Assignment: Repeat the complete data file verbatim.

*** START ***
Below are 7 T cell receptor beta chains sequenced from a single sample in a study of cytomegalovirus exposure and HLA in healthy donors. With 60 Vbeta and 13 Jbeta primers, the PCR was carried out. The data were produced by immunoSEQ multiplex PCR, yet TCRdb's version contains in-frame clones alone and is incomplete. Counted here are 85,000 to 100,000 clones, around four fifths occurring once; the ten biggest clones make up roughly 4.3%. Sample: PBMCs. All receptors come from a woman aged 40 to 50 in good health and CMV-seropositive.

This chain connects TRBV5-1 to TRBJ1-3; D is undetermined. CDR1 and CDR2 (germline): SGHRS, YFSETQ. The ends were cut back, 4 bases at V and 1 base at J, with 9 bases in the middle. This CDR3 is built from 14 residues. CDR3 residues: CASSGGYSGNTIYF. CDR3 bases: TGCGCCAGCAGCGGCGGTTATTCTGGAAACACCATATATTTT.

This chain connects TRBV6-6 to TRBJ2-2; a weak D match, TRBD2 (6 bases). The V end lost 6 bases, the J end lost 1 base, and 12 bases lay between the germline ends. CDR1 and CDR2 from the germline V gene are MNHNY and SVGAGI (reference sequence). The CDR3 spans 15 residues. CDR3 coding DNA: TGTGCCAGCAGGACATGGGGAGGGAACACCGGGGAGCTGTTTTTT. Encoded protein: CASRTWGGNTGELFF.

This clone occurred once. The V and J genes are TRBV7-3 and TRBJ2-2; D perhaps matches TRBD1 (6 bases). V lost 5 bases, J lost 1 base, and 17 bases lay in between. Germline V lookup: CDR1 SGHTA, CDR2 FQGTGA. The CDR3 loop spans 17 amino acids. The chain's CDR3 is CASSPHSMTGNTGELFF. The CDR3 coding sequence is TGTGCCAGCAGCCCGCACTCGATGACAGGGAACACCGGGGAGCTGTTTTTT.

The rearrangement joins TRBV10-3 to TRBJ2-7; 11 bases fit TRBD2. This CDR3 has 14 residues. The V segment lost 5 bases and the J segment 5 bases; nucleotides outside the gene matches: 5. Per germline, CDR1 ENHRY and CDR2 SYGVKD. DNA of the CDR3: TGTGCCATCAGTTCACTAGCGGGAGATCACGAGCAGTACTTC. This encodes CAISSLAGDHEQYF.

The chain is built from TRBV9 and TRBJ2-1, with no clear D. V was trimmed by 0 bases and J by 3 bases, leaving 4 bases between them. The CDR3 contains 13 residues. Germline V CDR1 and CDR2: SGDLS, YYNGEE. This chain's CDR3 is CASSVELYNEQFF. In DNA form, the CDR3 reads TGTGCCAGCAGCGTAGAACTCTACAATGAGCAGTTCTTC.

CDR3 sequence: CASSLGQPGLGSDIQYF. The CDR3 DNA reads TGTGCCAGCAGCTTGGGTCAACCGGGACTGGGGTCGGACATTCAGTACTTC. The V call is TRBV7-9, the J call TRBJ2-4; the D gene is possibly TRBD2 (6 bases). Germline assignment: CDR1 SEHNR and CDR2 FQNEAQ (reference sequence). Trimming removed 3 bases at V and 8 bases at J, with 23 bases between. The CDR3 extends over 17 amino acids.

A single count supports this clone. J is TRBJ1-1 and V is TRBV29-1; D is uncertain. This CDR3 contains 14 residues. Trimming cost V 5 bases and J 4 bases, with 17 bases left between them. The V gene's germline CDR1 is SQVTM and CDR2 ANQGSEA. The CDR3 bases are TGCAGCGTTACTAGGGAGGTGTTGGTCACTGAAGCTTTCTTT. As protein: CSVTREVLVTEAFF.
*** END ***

Below are 7 T cell receptor beta chains sequenced from a single sample in a study of cytomegalovirus exposure and HLA in healthy donors. With 60 Vbeta and 13 Jbeta primers, the PCR was carried out. The data were produced by immunoSEQ multiplex PCR, yet TCRdb's version contains in-frame clones alone and is incomplete. Counted here are 85,000 to 100,000 clones, around four fifths occurring once; the ten biggest clones make up roughly 4.3%. Sample: PBMCs. All receptors come from a woman aged 40 to 50 in good health and CMV-seropositive.

This chain connects TRBV5-1 to TRBJ1-3; D is undetermined. CDR1 and CDR2 (germline): SGHRS, YFSETQ. The ends were cut back, 4 bases at V and 1 base at J, with 9 bases in the middle. This CDR3 is built from 14 residues. CDR3 residues: CASSGGYSGNTIYF. CDR3 bases: TGCGCCAGCAGCGGCGGTTATTCTGGAAACACCATATATTTT.

This chain connects TRBV6-6 to TRBJ2-2; a weak D match, TRBD2 (6 bases). The V end lost 6 bases, the J end lost 1 base, and 12 bases lay between the germline ends. CDR1 and CDR2 from the germline V gene are MNHNY and SVGAGI (reference sequence). The CDR3 spans 15 residues. CDR3 coding DNA: TGTGCCAGCAGGACATGGGGAGGGAACACCGGGGAGCTGTTTTTT. Encoded protein: CASRTWGGNTGELFF.

This clone occurred once. The V and J genes are TRBV7-3 and TRBJ2-2; D perhaps matches TRBD1 (6 bases). V lost 5 bases, J lost 1 base, and 17 bases lay in between. Germline V lookup: CDR1 SGHTA, CDR2 FQGTGA. The CDR3 loop spans 17 amino acids. The chain's CDR3 is CASSPHSMTGNTGELFF. The CDR3 coding sequence is TGTGCCAGCAGCCCGCACTCGATGACAGGGAACACCGGGGAGCTGTTTTTT.

The rearrangement joins TRBV10-3 to TRBJ2-7; 11 bases fit TRBD2. This CDR3 has 14 residues. The V segment lost 5 bases and the J segment 5 bases; nucleotides outside the gene matches: 5. Per germline, CDR1 ENHRY and CDR2 SYGVKD. DNA of the CDR3: TGTGCCATCAGTTCACTAGCGGGAGATCACGAGCAGTACTTC. This encodes CAISSLAGDHEQYF.

The chain is built from TRBV9 and TRBJ2-1, with no clear D. V was trimmed by 0 bases and J by 3 bases, leaving 4 bases between them. The CDR3 contains 13 residues. Germline V CDR1 and CDR2: SGDLS, YYNGEE. This chain's CDR3 is CASSVELYNEQFF. In DNA form, the CDR3 reads TGTGCCAGCAGCGTAGAACTCTACAATGAGCAGTTCTTC.

CDR3 sequence: CASSLGQPGLGSDIQYF. The CDR3 DNA reads TGTGCCAGCAGCTTGGGTCAACCGGGACTGGGGTCGGACATTCAGTACTTC. The V call is TRBV7-9, the J call TRBJ2-4; the D gene is possibly TRBD2 (6 bases). Germline assignment: CDR1 SEHNR and CDR2 FQNEAQ (reference sequence). Trimming removed 3 bases at V and 8 bases at J, with 23 bases between. The CDR3 extends over 17 amino acids.

A single count supports this clone. J is TRBJ1-1 and V is TRBV29-1; D is uncertain. This CDR3 contains 14 residues. Trimming cost V 5 bases and J 4 bases, with 17 bases left between them. The V gene's germline CDR1 is SQVTM and CDR2 ANQGSEA. The CDR3 bases are TGCAGCGTTACTAGGGAGGTGTTGGTCACTGAAGCTTTCTTT. As protein: CSVTREVLVTEAFF.